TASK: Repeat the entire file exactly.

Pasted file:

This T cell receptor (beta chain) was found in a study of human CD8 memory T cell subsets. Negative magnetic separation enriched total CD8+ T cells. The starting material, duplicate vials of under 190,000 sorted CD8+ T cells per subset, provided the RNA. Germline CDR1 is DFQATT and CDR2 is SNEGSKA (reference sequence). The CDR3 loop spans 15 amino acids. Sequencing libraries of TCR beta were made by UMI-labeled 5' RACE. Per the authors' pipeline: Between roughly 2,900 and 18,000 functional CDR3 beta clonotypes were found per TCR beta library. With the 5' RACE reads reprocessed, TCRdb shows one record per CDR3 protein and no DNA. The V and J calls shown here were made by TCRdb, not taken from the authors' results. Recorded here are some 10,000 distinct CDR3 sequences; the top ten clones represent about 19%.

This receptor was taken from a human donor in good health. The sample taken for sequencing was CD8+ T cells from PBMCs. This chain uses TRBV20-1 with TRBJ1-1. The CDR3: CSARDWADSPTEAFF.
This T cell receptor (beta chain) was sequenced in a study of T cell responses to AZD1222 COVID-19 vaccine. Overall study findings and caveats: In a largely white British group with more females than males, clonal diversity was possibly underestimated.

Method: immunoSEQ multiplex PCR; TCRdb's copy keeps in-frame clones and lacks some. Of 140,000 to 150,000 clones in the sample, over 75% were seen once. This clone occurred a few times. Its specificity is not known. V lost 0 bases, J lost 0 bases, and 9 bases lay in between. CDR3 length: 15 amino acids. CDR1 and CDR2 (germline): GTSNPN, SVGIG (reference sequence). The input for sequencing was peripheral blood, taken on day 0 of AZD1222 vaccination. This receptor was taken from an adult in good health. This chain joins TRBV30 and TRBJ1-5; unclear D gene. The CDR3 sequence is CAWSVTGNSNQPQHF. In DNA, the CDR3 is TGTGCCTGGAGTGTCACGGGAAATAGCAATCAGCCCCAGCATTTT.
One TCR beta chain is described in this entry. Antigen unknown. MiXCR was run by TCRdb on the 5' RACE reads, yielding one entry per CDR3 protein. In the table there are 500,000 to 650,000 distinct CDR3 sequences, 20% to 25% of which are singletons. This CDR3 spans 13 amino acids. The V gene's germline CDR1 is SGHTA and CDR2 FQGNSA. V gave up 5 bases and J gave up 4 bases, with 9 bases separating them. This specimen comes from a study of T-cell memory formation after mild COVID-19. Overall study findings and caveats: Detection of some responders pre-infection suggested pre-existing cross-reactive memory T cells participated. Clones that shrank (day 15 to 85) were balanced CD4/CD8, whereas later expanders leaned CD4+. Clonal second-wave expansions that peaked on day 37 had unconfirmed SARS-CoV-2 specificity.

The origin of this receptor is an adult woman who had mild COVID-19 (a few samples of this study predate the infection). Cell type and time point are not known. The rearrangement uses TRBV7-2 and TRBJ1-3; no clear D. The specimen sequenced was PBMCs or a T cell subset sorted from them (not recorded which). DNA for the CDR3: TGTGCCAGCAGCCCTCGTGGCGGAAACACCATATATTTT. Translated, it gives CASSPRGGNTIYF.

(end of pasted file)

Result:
This T cell receptor (beta chain) was found in a study of human CD8 memory T cell subsets. Negative magnetic separation enriched total CD8+ T cells. The starting material, duplicate vials of under 190,000 sorted CD8+ T cells per subset, provided the RNA. Germline CDR1 is DFQATT and CDR2 is SNEGSKA (reference sequence). The CDR3 loop spans 15 amino acids. Sequencing libraries of TCR beta were made by UMI-labeled 5' RACE. Per the authors' pipeline: Between roughly 2,900 and 18,000 functional CDR3 beta clonotypes were found per TCR beta library. With the 5' RACE reads reprocessed, TCRdb shows one record per CDR3 protein and no DNA. The V and J calls shown here were made by TCRdb, not taken from the authors' results. Recorded here are some 10,000 distinct CDR3 sequences; the top ten clones represent about 19%.

This receptor was taken from a human donor in good health. The sample taken for sequencing was CD8+ T cells from PBMCs. This chain uses TRBV20-1 with TRBJ1-1. The CDR3: CSARDWADSPTEAFF.
This T cell receptor (beta chain) was sequenced in a study of T cell responses to AZD1222 COVID-19 vaccine. Overall study findings and caveats: In a largely white British group with more females than males, clonal diversity was possibly underestimated.

Method: immunoSEQ multiplex PCR; TCRdb's copy keeps in-frame clones and lacks some. Of 140,000 to 150,000 clones in the sample, over 75% were seen once. This clone occurred a few times. Its specificity is not known. V lost 0 bases, J lost 0 bases, and 9 bases lay in between. CDR3 length: 15 amino acids. CDR1 and CDR2 (germline): GTSNPN, SVGIG (reference sequence). The input for sequencing was peripheral blood, taken on day 0 of AZD1222 vaccination. This receptor was taken from an adult in good health. This chain joins TRBV30 and TRBJ1-5; unclear D gene. The CDR3 sequence is CAWSVTGNSNQPQHF. In DNA, the CDR3 is TGTGCCTGGAGTGTCACGGGAAATAGCAATCAGCCCCAGCATTTT.
One TCR beta chain is described in this entry. Antigen unknown. MiXCR was run by TCRdb on the 5' RACE reads, yielding one entry per CDR3 protein. In the table there are 500,000 to 650,000 distinct CDR3 sequences, 20% to 25% of which are singletons. This CDR3 spans 13 amino acids. The V gene's germline CDR1 is SGHTA and CDR2 FQGNSA. V gave up 5 bases and J gave up 4 bases, with 9 bases separating them. This specimen comes from a study of T-cell memory formation after mild COVID-19. Overall study findings and caveats: Detection of some responders pre-infection suggested pre-existing cross-reactive memory T cells participated. Clones that shrank (day 15 to 85) were balanced CD4/CD8, whereas later expanders leaned CD4+. Clonal second-wave expansions that peaked on day 37 had unconfirmed SARS-CoV-2 specificity.

The origin of this receptor is an adult woman who had mild COVID-19 (a few samples of this study predate the infection). Cell type and time point are not known. The rearrangement uses TRBV7-2 and TRBJ1-3; no clear D. The specimen sequenced was PBMCs or a T cell subset sorted from them (not recorded which). DNA for the CDR3: TGTGCCAGCAGCCCTCGTGGCGGAAACACCATATATTTT. Translated, it gives CASSPRGGNTIYF.